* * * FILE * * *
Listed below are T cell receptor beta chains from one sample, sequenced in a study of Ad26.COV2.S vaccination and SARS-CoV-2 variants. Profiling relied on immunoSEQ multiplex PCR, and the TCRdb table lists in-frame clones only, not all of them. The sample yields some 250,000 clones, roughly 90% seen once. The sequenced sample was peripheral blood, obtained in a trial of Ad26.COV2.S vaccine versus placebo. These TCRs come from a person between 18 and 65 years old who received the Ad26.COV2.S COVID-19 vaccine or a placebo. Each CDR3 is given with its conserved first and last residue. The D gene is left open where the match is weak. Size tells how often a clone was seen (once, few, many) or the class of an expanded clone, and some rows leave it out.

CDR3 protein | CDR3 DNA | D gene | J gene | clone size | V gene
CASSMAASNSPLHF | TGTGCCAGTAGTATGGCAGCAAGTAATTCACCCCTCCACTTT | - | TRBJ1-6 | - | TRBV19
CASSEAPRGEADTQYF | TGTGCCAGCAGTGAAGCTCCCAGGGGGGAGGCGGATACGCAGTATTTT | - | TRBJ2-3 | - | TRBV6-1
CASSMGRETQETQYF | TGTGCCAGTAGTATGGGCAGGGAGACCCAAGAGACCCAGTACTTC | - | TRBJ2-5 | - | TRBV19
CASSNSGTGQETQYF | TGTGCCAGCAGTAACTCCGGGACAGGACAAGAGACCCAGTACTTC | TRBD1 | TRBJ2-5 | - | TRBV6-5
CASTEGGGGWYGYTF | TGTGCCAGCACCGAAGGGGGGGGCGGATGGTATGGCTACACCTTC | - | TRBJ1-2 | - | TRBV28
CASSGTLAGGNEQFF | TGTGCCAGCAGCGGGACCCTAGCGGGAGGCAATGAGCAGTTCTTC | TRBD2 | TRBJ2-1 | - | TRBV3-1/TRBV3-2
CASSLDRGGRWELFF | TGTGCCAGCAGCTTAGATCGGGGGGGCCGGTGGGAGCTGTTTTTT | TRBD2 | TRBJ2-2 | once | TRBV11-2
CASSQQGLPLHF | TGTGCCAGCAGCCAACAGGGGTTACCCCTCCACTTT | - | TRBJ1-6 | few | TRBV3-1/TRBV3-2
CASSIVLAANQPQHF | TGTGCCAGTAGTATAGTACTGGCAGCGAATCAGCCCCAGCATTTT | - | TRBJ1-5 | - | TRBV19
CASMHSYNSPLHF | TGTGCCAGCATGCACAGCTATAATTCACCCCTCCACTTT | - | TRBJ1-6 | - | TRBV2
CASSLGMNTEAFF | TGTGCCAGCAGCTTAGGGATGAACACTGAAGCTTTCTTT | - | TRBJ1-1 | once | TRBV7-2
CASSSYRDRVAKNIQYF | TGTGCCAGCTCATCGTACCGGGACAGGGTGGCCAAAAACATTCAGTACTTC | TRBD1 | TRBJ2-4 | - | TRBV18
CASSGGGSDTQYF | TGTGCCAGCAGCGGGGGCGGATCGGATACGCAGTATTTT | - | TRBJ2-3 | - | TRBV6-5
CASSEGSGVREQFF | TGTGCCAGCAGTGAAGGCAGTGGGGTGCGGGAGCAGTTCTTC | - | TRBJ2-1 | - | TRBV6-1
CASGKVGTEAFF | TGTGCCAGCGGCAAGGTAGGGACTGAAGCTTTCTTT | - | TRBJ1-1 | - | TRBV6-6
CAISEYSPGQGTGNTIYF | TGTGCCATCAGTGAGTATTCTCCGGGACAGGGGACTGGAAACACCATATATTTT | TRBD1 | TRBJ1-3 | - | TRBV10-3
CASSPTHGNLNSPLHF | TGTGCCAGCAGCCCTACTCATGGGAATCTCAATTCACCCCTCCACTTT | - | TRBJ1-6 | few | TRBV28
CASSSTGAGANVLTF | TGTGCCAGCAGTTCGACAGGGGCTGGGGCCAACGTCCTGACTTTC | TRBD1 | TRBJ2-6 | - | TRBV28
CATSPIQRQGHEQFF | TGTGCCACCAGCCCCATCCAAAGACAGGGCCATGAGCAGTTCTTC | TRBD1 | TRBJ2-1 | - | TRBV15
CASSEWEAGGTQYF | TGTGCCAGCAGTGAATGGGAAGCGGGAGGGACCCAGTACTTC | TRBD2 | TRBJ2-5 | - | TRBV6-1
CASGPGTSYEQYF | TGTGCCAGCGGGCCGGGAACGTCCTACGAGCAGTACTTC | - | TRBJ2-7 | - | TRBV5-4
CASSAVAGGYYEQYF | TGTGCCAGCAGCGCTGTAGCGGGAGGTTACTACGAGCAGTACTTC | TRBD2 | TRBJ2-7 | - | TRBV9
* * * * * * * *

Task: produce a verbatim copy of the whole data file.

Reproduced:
Listed below are T cell receptor beta chains from one sample, sequenced in a study of Ad26.COV2.S vaccination and SARS-CoV-2 variants. Profiling relied on immunoSEQ multiplex PCR, and the TCRdb table lists in-frame clones only, not all of them. The sample yields some 250,000 clones, roughly 90% seen once. The sequenced sample was peripheral blood, obtained in a trial of Ad26.COV2.S vaccine versus placebo. These TCRs come from a person between 18 and 65 years old who received the Ad26.COV2.S COVID-19 vaccine or a placebo. Each CDR3 is given with its conserved first and last residue. The D gene is left open where the match is weak. Size tells how often a clone was seen (once, few, many) or the class of an expanded clone, and some rows leave it out.

CDR3 protein | CDR3 DNA | D gene | J gene | clone size | V gene
CASSMAASNSPLHF | TGTGCCAGTAGTATGGCAGCAAGTAATTCACCCCTCCACTTT | - | TRBJ1-6 | - | TRBV19
CASSEAPRGEADTQYF | TGTGCCAGCAGTGAAGCTCCCAGGGGGGAGGCGGATACGCAGTATTTT | - | TRBJ2-3 | - | TRBV6-1
CASSMGRETQETQYF | TGTGCCAGTAGTATGGGCAGGGAGACCCAAGAGACCCAGTACTTC | - | TRBJ2-5 | - | TRBV19
CASSNSGTGQETQYF | TGTGCCAGCAGTAACTCCGGGACAGGACAAGAGACCCAGTACTTC | TRBD1 | TRBJ2-5 | - | TRBV6-5
CASTEGGGGWYGYTF | TGTGCCAGCACCGAAGGGGGGGGCGGATGGTATGGCTACACCTTC | - | TRBJ1-2 | - | TRBV28
CASSGTLAGGNEQFF | TGTGCCAGCAGCGGGACCCTAGCGGGAGGCAATGAGCAGTTCTTC | TRBD2 | TRBJ2-1 | - | TRBV3-1/TRBV3-2
CASSLDRGGRWELFF | TGTGCCAGCAGCTTAGATCGGGGGGGCCGGTGGGAGCTGTTTTTT | TRBD2 | TRBJ2-2 | once | TRBV11-2
CASSQQGLPLHF | TGTGCCAGCAGCCAACAGGGGTTACCCCTCCACTTT | - | TRBJ1-6 | few | TRBV3-1/TRBV3-2
CASSIVLAANQPQHF | TGTGCCAGTAGTATAGTACTGGCAGCGAATCAGCCCCAGCATTTT | - | TRBJ1-5 | - | TRBV19
CASMHSYNSPLHF | TGTGCCAGCATGCACAGCTATAATTCACCCCTCCACTTT | - | TRBJ1-6 | - | TRBV2
CASSLGMNTEAFF | TGTGCCAGCAGCTTAGGGATGAACACTGAAGCTTTCTTT | - | TRBJ1-1 | once | TRBV7-2
CASSSYRDRVAKNIQYF | TGTGCCAGCTCATCGTACCGGGACAGGGTGGCCAAAAACATTCAGTACTTC | TRBD1 | TRBJ2-4 | - | TRBV18
CASSGGGSDTQYF | TGTGCCAGCAGCGGGGGCGGATCGGATACGCAGTATTTT | - | TRBJ2-3 | - | TRBV6-5
CASSEGSGVREQFF | TGTGCCAGCAGTGAAGGCAGTGGGGTGCGGGAGCAGTTCTTC | - | TRBJ2-1 | - | TRBV6-1
CASGKVGTEAFF | TGTGCCAGCGGCAAGGTAGGGACTGAAGCTTTCTTT | - | TRBJ1-1 | - | TRBV6-6
CAISEYSPGQGTGNTIYF | TGTGCCATCAGTGAGTATTCTCCGGGACAGGGGACTGGAAACACCATATATTTT | TRBD1 | TRBJ1-3 | - | TRBV10-3
CASSPTHGNLNSPLHF | TGTGCCAGCAGCCCTACTCATGGGAATCTCAATTCACCCCTCCACTTT | - | TRBJ1-6 | few | TRBV28
CASSSTGAGANVLTF | TGTGCCAGCAGTTCGACAGGGGCTGGGGCCAACGTCCTGACTTTC | TRBD1 | TRBJ2-6 | - | TRBV28
CATSPIQRQGHEQFF | TGTGCCACCAGCCCCATCCAAAGACAGGGCCATGAGCAGTTCTTC | TRBD1 | TRBJ2-1 | - | TRBV15
CASSEWEAGGTQYF | TGTGCCAGCAGTGAATGGGAAGCGGGAGGGACCCAGTACTTC | TRBD2 | TRBJ2-5 | - | TRBV6-1
CASGPGTSYEQYF | TGTGCCAGCGGGCCGGGAACGTCCTACGAGCAGTACTTC | - | TRBJ2-7 | - | TRBV5-4
CASSAVAGGYYEQYF | TGTGCCAGCAGCGCTGTAGCGGGAGGTTACTACGAGCAGTACTTC | TRBD2 | TRBJ2-7 | - | TRBV9